Bengaluru: Myntra is aiming to become the Facebook of fashion.
The fashion ecommerce portal, which turned mobile-only earlier this year, is working on an array of features to make buying on its app a more social experience. The firm is looking to tap all the sensors available in the phone – such as the camera and GPS – to help users make their purchase closer to a physical shopping experience in real time. This comes after Flipkart, which is now Myntra’s parent, launched Ping – a WhatsApp kind of interface that allows shoppers to chat with friends while buying on the ecommerce platform.
In the works at Myntra are features that will facilitate consumers chat with fellow shoppers – even strangers – and base their purchase decision on information and trends such as what is trending in their city, narrowed down even to a particular college or locality.
Most companies are trying to make the shopping experience more social and Ping is just one of the ways where a buyer can seek opinion from others, Myntra’s chief technology and product officer, Shamik Sharma, told ET.
The second use case – where decisions are based on what others are looking at, buying or wearing – is not explored much, he said. “Most of your shopping is alone online. But, even if you went to a mall without a friend, you are looking at other people, or window shopping, or what others are buying. We have to create the same buzz and engagement online where we tell the user things like twenty people are looking at this, what is the opinion of the product, etc.,” he said.
Such kind of engagement will mean that the customer will not only be able to interact with fellow shoppers but also with brands and retailers selling on the platform. “Over the next two months, you will see a lot of such features. We want to become a Facebook of fashion, and allow people to engage with each other,” he said.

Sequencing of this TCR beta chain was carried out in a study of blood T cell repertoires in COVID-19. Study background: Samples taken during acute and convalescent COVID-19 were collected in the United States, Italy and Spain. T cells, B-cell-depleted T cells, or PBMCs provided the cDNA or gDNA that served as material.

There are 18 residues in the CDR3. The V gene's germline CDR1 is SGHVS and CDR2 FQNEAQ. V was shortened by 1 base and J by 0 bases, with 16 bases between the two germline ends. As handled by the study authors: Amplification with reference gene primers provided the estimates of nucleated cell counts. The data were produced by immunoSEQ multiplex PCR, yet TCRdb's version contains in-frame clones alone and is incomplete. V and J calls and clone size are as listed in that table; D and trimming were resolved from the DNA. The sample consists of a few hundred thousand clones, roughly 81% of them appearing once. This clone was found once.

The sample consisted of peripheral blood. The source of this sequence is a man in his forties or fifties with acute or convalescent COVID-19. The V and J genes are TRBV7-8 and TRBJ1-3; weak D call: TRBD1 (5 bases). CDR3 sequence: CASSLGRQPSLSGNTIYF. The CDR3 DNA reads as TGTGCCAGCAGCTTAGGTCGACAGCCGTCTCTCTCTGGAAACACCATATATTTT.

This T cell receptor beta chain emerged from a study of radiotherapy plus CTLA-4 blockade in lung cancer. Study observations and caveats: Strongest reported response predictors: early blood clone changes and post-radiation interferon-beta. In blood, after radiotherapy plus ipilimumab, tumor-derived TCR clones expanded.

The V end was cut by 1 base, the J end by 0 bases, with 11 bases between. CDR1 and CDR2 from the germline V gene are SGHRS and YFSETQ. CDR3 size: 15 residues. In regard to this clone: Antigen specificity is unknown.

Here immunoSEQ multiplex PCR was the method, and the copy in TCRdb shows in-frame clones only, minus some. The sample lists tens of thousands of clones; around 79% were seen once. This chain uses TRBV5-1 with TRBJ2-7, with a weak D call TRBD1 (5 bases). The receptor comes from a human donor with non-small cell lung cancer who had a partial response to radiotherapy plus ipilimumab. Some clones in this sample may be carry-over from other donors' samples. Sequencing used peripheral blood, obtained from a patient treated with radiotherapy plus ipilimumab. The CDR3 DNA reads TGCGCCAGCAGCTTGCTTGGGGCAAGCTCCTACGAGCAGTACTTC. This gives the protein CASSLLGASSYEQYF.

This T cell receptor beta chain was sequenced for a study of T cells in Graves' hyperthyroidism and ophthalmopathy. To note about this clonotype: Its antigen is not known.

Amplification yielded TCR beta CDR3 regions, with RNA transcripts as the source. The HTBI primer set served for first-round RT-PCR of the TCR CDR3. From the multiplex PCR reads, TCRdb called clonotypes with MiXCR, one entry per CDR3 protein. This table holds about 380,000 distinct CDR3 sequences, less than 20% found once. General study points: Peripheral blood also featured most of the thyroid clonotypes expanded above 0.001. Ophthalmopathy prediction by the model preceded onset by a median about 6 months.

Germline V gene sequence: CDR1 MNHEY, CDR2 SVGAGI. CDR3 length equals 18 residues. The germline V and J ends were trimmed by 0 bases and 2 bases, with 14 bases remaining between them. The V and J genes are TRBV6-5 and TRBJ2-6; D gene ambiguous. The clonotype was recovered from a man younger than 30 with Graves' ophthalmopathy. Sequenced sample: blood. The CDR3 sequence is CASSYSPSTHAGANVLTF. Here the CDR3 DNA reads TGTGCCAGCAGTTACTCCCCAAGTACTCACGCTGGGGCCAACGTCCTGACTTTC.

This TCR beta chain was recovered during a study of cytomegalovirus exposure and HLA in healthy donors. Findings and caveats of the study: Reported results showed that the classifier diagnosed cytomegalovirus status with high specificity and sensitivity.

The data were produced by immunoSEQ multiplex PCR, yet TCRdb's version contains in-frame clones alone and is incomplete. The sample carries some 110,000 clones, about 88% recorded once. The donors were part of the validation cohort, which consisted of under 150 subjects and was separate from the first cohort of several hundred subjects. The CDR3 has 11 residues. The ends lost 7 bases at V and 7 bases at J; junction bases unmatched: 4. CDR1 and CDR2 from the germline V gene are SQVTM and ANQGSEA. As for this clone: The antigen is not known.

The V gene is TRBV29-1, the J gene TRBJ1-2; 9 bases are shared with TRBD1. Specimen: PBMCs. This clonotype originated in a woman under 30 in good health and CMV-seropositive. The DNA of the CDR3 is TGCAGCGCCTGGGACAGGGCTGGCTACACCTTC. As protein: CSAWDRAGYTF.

After Myntra moved to an app-only model, it has been striving to enhance the buying experience on the small screen. Sharma said a mobile has a lot of sensors such a camera, GPS or the gyrascope (which tells you how the phone is positioned) which haven’t been used much by ecommerce companies. “But that time is now coming,” he added. While some of these sensors are already being deployed by Myntra and Flipkart, others are being worked on. For instance, Flipkart has a feature through which a person can click a picture of something he or she likes, upload it on the website and look for similar-looking products available on the portal. Similarly, why does a customer need to enter the address during every purchase? The GPS should pick it up the way it happens with an Ola or Uber app, Sharma said. Also, the GPS can be used to study the trends in a particular location, giving more targeted recommendations to the customer.
Myntra is already using artificial intelligence and analytics in a substantial way through ‘Artie’, a robot character created by the company to design its Moda Rapido range of in-house brand. According to Myntra, Artie offers new styles and designs to its consumers every week based on popular and recent purchases. Launched two months ago, Sharma said, Moda Rapido men’s Tshirts are already the most sold currently on the app. The range has now been expanded to jeans and very soon Artie will be able to design women’s wear as well, said Sharma.
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